In particular, the Methodology section makes it clear that some tests are deliberately written non-idiomatically so that they can test common features of all the languages.

      This notion of non-idiomatic should be clearly defined, to my mind,
      it's (at best) unfair, beccause it gives a serious advantage to the ones considered as 'idiomatic' (C?).
      Moreover why compare languages if you can't use their own strengths ?

      Anyway I don't think that adding useless instruction in Perl make it 'non-idiomatic Perl'.

      Furthermore look at other language examples I DO find that some of them use language specific idioms.
      (some haskell and ruby code for example)

      UPDATE :

      From the methodology text :

      Since functional languages have such a different mode of expression, I allow them more leeway

      In some cases I'm not really measuring the speed of a language, but how good of a programmer I am in that given language.

      "Only Bad Coders Code Badly In Perl" (OBC2BIP)

        This notion of non-idiomatic should be clearly defined, to my mind ...

        True. Many moons ago I actually read a lot of the site and I seem to recall that certain tests were required to be written as close as possible to some predetermined form. If my mind isn't fibbing, that could easily require variable initialization, etc.

        To continue the tete-a-tete of qouting:

        Disclaimer No. 1: I'm just a beginner in many of these languages, so if you can help me improve any of the solutions, please drop me an email. Thanks.

        Disclaimer No. 2: These pages are provided for novelty purposes only. Any other use voids the manufacturer's warranty. Do not mix with alchohol. Some contents may consist of recycled materials.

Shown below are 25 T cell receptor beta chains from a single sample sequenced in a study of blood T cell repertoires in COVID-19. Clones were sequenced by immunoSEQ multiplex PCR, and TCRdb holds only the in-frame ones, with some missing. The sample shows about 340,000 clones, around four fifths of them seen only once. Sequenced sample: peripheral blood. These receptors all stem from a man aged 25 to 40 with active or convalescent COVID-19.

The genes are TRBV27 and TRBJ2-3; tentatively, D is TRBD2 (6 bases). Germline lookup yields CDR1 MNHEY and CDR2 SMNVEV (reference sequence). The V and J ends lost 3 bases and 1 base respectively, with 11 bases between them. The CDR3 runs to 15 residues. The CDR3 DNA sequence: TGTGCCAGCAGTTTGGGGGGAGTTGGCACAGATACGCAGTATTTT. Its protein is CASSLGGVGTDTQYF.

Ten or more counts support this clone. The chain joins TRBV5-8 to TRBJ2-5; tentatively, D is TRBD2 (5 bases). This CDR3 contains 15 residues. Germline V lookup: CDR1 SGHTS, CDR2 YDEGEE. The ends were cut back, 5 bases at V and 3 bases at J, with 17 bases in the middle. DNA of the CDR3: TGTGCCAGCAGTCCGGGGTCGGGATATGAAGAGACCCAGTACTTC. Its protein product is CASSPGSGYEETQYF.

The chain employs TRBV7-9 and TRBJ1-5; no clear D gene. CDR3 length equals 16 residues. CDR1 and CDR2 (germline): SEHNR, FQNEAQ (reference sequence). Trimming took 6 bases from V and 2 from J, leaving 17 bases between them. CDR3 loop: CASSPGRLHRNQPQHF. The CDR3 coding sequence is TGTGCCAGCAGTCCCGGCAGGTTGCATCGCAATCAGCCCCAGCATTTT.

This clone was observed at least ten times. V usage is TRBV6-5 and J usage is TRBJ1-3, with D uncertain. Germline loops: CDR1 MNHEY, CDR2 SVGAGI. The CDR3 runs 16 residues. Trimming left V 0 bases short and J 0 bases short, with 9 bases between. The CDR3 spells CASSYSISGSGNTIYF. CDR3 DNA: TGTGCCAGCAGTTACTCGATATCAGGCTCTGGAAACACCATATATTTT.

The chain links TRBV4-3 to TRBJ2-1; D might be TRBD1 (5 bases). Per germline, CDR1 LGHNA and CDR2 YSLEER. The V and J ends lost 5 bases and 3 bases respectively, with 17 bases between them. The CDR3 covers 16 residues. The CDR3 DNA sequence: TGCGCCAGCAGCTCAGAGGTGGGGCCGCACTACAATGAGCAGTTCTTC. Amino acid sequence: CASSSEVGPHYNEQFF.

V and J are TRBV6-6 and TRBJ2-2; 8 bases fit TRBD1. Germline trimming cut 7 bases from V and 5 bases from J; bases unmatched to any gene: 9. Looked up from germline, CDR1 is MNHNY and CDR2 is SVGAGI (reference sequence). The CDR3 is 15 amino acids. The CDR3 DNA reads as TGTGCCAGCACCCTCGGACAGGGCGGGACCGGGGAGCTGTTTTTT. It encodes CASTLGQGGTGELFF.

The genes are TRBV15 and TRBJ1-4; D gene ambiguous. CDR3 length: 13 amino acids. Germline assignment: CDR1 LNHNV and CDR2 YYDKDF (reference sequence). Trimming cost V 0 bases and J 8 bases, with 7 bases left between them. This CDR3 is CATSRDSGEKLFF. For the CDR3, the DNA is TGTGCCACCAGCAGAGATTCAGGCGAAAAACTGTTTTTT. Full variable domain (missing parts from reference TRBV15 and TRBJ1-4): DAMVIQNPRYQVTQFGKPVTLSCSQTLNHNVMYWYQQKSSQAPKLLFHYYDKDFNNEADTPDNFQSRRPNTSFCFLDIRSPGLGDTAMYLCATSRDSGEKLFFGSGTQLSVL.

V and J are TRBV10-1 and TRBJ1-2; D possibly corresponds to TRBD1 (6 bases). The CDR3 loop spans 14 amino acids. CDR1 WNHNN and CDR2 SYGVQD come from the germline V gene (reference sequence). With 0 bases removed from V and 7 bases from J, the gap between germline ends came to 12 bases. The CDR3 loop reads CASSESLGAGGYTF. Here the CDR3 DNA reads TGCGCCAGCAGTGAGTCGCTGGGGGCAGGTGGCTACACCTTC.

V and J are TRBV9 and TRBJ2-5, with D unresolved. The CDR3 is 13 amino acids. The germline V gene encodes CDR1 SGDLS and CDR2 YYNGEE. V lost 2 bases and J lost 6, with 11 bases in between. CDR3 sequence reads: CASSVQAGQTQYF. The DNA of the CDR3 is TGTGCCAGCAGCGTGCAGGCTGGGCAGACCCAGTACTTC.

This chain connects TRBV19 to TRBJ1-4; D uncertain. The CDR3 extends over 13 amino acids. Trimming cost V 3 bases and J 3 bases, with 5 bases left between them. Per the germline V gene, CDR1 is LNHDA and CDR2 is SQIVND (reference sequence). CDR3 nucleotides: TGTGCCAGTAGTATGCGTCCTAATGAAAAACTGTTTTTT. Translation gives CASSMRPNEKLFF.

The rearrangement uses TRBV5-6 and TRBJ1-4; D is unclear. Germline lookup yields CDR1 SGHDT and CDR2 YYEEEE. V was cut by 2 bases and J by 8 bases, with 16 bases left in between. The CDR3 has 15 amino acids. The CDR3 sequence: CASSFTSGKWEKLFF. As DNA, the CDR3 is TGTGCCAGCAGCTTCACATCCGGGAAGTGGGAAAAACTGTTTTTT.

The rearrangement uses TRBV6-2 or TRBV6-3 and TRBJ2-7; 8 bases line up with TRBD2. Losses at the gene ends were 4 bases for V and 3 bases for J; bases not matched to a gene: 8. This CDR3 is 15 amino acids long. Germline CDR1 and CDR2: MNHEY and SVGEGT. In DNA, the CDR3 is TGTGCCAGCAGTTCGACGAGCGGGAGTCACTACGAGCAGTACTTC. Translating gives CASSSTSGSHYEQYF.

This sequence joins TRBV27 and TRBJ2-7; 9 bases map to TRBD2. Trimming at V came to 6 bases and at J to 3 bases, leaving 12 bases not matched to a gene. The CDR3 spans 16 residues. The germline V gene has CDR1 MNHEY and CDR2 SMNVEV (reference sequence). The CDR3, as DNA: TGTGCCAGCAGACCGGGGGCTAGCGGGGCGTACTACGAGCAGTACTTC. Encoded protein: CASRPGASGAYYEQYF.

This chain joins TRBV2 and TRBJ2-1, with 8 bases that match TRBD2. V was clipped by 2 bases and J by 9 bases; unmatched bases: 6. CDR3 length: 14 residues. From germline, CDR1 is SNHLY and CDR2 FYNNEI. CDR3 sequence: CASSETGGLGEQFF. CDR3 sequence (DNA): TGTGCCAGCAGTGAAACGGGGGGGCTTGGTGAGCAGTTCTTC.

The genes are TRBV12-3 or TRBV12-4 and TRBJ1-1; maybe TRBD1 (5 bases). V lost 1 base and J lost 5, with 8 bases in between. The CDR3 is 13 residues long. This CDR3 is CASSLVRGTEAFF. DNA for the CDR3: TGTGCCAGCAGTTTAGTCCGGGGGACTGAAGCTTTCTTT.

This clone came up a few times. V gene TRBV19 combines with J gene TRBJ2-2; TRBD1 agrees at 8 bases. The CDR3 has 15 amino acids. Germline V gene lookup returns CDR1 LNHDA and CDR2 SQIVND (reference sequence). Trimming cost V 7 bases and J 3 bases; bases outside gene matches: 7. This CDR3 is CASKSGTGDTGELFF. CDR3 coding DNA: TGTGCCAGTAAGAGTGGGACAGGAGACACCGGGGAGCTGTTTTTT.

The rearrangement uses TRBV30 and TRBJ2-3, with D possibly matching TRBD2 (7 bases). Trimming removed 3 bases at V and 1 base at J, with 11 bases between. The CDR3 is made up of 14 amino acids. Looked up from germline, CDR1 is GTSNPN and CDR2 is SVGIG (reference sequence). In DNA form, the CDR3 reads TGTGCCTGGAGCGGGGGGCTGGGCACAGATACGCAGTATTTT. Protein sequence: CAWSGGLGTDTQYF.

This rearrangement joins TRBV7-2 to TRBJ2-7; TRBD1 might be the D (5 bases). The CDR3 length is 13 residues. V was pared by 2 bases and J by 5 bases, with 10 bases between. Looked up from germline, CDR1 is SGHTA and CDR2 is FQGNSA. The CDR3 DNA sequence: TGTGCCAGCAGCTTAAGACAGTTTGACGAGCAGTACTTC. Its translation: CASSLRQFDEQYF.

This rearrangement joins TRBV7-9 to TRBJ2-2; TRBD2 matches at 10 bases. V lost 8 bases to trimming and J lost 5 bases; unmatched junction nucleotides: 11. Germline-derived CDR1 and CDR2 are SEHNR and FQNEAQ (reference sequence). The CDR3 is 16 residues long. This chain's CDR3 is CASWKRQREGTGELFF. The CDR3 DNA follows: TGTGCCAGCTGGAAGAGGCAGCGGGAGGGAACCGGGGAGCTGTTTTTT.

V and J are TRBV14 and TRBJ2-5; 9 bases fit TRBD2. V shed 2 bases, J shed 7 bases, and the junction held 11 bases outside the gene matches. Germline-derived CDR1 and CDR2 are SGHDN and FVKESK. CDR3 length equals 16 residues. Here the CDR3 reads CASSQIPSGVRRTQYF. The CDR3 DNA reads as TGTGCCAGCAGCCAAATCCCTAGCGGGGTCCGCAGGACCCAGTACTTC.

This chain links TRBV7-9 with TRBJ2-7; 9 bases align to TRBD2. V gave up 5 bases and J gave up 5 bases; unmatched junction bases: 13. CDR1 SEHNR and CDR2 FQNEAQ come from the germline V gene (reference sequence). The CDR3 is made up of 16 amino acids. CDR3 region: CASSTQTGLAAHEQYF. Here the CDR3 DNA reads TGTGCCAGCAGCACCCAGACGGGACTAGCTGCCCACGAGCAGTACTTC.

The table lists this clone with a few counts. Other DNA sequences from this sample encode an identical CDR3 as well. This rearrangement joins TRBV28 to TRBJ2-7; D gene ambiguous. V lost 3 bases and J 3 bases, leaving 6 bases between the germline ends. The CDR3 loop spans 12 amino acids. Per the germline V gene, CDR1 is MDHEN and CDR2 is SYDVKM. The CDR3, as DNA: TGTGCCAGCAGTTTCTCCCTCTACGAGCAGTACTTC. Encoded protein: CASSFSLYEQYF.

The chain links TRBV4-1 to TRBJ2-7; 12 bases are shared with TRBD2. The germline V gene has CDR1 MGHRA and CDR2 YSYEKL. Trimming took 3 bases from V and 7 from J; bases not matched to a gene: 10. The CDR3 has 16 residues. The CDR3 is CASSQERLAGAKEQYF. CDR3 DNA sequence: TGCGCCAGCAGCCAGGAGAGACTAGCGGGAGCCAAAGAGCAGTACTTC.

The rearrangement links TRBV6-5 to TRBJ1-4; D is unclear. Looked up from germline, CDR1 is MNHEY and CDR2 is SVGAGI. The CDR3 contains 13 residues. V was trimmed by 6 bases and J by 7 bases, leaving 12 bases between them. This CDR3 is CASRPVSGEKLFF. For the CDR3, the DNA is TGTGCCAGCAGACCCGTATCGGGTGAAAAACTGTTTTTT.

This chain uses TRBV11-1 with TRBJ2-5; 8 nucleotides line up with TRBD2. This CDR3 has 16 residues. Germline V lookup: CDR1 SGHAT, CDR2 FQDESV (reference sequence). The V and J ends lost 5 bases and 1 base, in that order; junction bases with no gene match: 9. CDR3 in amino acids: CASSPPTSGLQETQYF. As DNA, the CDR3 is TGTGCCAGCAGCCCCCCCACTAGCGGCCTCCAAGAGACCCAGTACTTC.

By the way, the word Great in the title refers to quantity, not quality

        I'm doing it so that I can learn about new languages, compare them in various (possibly meaningless) ways, and most importantly, have some fun.

      The Methodology reveals a lot.

      Measuring CPU
      ...Each test is executed as a sub-process of a Perl script that...

      Measuring Lines of Code
      ...For each test language, I use a (Perl) script to...

      How Tests Are Graphed
      ...For plotting, I wrote a Perl script that...

      Now where's that usefulness metric?

      YuckFoo

Re: Perl's rank among languages
by YuckFoo (Abbot) on Jan 03, 2002 at 00:01 UTC
    On the 'scorecard' page, weights can be assigned to each of the measurements, CPU, Memory, and LOC. Perl ranked 14 when only CPU usage is considered. If you enter a weight of '1' for each measurement to consider all three equally, Perl ranks 8th, 4th if you don't count languages I've never heard of.
Re: Perl's rank among languages
by petral (Curate) on Jan 03, 2002 at 00:28 UTC
    Notice that if you select only the string, array, hash and io processing (about 1/2 the tests) and give equal weight to cpu usage and lines of code, perl comes in first.  Which, as has been mentioned, says something about the right tool for the job.

      p
Re: {DUPE} Perl's rank among languages
by NodeReaper (Curate) on Jan 03, 2002 at 00:28 UTC

    Reason: (petral) Ack, crossed my edit with my submit or something!

    For more information on this node visit: this